Many graduates of the Faculty of Arts and Science will find challenging and rewarding employment in fields unrelated to their major. Many of the skills acquired at university are transferable in the sense that they are useful in many different situations and they are often the skills which employers seek. Students should regard their studies as an opportunity to develop and refine these skills. People with backgrounds in criminology and sociolegal studies are found working in variety of settings, listed below.  The majority of careers will require additional education and experience beyond the undergraduate level.

Correctional Services: Criminal Investigator; Criminology Assistant; Corrections Officer; Child Welfare Care Worker; Child and Youth Worker; Case Workers; Group Home Workers; Environmental Conservation Officer; Probation and Parole Officer; Social Worker; Rehabilitation Counselor; Warden.
Law Enforcement: Drug Enforcement Agent; RCMP Constable; Juvenile Court Worker; Police Officer.
Courts: Bailiff; Court Clerk; Judge; Criminal Lawyer; Legal Researcher; Paralegal; Victims Advocate.
Other: Research Assistant; Foreign Service Officer; Public Policy Analyst; Paralegal Assistant; Journalist; Professor; Marketing Specialist.

Who employs Criminology graduates?
Court Systems; Juvenile Court ; RCMP & Police Services; Prisons, Court houses; Educational Institutions; Social Service Agencies ; Non-Profit Organizations; Government; Private Sector.

Examples of government departments and agencies include:
Correctional Service Canada; Courts Administration Service; Department of Justice Canada; Health Canada; Office of the Correctional Investigator; The National Parole Board.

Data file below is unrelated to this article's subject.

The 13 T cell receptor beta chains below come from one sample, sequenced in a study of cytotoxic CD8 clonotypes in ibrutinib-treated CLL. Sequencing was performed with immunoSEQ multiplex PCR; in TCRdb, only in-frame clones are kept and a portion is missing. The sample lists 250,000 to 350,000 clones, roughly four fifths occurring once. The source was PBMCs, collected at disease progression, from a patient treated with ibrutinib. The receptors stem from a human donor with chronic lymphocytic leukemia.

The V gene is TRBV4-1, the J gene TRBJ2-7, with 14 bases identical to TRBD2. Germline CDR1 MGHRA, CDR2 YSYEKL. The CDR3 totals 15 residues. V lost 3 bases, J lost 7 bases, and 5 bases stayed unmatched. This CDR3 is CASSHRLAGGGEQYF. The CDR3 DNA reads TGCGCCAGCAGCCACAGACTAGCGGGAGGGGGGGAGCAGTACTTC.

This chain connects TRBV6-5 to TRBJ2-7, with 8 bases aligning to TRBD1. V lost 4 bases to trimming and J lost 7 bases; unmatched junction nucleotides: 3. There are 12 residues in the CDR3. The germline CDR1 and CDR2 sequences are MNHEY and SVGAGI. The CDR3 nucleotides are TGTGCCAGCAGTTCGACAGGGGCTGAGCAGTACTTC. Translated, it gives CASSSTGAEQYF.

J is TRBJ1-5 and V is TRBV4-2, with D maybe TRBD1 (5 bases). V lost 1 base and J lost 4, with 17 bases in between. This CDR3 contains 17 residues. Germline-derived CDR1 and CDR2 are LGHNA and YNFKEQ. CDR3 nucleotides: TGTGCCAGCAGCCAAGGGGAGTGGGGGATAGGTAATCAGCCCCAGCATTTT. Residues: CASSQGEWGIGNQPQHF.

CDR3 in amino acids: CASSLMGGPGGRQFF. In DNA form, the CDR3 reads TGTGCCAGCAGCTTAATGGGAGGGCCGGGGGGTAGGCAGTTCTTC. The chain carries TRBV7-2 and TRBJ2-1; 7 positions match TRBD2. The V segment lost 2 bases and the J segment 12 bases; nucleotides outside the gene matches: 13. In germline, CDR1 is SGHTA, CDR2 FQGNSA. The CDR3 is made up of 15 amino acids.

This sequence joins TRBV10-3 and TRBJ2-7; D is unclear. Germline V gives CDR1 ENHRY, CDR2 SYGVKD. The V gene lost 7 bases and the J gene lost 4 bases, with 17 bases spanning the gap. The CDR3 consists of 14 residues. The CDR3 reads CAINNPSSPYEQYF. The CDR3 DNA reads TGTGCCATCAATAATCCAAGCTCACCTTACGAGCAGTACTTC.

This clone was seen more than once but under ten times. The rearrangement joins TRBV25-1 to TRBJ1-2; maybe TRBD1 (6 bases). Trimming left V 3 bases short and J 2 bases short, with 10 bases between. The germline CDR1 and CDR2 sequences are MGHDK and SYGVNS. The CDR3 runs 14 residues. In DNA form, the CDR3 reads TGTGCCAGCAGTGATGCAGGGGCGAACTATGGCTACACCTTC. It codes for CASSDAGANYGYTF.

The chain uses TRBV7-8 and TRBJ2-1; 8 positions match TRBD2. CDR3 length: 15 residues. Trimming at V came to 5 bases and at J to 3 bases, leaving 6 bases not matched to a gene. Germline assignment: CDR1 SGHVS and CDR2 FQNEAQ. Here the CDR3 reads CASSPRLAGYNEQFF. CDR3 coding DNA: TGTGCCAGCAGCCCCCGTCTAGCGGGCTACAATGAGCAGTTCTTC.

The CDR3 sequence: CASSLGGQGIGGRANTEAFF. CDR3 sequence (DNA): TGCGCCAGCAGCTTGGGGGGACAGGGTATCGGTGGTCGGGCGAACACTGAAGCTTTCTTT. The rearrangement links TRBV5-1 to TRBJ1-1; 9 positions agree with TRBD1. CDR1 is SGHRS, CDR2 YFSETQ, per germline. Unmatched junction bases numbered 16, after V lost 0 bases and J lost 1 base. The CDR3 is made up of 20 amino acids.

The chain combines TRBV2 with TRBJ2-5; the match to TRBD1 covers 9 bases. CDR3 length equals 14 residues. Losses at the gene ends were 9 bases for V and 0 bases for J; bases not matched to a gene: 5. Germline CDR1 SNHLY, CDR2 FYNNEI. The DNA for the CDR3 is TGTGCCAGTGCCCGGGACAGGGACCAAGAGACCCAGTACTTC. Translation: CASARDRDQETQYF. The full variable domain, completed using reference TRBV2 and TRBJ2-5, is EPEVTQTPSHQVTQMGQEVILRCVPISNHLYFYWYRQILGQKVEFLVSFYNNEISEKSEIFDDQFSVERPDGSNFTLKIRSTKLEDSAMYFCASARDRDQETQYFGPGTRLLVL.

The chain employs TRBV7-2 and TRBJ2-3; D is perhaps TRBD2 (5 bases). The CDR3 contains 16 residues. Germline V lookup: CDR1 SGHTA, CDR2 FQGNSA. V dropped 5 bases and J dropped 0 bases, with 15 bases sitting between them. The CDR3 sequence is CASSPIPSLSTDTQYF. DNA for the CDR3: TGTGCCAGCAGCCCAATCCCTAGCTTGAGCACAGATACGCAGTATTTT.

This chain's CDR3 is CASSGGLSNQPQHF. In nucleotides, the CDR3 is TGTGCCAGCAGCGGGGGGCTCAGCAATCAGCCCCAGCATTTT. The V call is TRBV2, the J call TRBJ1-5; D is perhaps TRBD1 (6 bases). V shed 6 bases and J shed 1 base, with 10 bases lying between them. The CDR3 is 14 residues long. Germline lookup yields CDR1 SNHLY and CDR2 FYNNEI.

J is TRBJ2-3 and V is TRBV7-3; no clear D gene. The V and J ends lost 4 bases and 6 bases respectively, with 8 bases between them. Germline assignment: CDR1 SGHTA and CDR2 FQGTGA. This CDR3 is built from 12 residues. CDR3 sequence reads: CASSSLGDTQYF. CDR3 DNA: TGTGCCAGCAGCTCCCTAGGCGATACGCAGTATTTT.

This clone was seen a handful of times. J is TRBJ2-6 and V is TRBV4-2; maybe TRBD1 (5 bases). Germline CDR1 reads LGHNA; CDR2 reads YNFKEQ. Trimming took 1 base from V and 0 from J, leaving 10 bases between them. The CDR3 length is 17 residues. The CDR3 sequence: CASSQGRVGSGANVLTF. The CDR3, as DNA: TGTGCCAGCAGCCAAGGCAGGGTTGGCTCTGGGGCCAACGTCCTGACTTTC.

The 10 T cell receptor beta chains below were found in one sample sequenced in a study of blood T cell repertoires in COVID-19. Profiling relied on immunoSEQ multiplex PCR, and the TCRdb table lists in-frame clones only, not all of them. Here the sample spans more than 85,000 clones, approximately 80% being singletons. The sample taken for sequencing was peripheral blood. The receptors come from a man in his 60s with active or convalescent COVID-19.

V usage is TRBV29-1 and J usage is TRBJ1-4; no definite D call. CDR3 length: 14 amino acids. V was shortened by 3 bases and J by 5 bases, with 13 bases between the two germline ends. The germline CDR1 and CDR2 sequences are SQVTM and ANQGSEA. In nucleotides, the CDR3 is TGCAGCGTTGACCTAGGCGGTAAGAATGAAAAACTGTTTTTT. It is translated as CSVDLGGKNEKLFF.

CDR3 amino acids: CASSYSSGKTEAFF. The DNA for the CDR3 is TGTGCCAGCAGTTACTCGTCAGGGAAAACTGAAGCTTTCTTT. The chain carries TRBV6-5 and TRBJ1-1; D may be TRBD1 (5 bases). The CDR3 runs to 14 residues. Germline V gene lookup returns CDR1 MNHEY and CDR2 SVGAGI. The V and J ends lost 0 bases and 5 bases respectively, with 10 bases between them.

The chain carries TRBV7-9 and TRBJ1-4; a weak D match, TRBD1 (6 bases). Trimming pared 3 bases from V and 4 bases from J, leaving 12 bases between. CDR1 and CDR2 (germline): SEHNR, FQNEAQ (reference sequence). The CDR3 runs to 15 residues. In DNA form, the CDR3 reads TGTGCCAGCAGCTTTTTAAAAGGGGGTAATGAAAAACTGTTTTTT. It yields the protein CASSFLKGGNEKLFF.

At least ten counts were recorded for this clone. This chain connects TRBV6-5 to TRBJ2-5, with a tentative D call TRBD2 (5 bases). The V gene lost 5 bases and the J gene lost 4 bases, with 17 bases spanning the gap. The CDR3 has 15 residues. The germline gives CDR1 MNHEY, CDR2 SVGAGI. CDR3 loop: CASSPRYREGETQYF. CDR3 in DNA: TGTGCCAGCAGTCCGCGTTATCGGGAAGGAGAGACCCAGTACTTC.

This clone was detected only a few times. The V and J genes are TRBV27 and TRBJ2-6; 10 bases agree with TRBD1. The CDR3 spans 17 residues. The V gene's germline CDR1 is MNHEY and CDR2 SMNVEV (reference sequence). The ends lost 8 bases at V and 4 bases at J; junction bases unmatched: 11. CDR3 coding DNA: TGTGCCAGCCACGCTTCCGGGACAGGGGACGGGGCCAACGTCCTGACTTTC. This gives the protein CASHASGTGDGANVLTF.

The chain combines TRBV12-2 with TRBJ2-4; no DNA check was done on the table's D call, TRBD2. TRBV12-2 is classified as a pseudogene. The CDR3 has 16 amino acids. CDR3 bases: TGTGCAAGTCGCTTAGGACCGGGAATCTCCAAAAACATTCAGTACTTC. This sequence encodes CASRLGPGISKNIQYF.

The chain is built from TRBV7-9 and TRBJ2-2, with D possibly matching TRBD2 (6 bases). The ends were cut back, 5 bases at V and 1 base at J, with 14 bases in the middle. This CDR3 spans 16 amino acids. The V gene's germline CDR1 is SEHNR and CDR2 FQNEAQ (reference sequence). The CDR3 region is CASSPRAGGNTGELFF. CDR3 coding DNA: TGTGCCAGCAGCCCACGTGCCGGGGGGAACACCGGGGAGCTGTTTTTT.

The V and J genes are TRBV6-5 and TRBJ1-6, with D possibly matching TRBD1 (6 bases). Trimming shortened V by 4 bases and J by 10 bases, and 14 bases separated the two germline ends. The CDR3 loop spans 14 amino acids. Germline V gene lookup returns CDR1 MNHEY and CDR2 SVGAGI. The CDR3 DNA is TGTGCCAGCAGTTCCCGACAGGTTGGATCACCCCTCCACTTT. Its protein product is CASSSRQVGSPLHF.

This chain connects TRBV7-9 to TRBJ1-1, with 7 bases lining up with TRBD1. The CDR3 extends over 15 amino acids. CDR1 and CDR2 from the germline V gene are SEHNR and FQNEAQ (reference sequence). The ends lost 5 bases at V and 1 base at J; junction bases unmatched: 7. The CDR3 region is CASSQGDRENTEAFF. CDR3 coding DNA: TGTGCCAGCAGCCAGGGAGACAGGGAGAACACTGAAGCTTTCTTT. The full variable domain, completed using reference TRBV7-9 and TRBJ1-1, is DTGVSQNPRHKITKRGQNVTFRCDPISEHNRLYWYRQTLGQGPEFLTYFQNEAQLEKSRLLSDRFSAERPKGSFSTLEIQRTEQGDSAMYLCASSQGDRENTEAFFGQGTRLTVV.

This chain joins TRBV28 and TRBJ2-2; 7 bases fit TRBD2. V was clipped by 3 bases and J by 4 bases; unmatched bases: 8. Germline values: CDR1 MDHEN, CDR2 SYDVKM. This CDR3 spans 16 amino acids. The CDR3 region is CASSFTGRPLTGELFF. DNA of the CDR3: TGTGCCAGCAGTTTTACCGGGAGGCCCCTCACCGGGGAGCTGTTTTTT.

How to get experience
Start early by seeking relevant summer, part-time and volunteer opportunities that will help you gain experience and develop the skills that employers want. To access the summer, part-time, temporary and volunteer postings, register with the Career Centre Online. Among its many services the Career Centre maintains a Career Resource Library, operates the Graduating Students Employment Service and organizes the volunteer Extern Program which offers students a chance to explore a career in the actual workplace.

Consider joining a professional association.  Each industry has affiliated associations. There are many benefits of becoming a member of an association, such as stating your affiliation on your resume. In addition to your experiences and the completion of your university degree, a student membership in an association is one way to get an edge in the job market. It also furthers your knowledge of a particular field.

Use the following services provided by the Career Centre :
-Career information guides
-Work search and employment information
-Online booking of workshops and events
-Access to current job postings
-Podcasts and other e-resources

General Inquiry: 
t:416 978 8000
e: Career Centre

Career Counselling
t:  416 978 8010

Graduating and Recent Graduates Service
t:  416 978-8014
e:  GradServices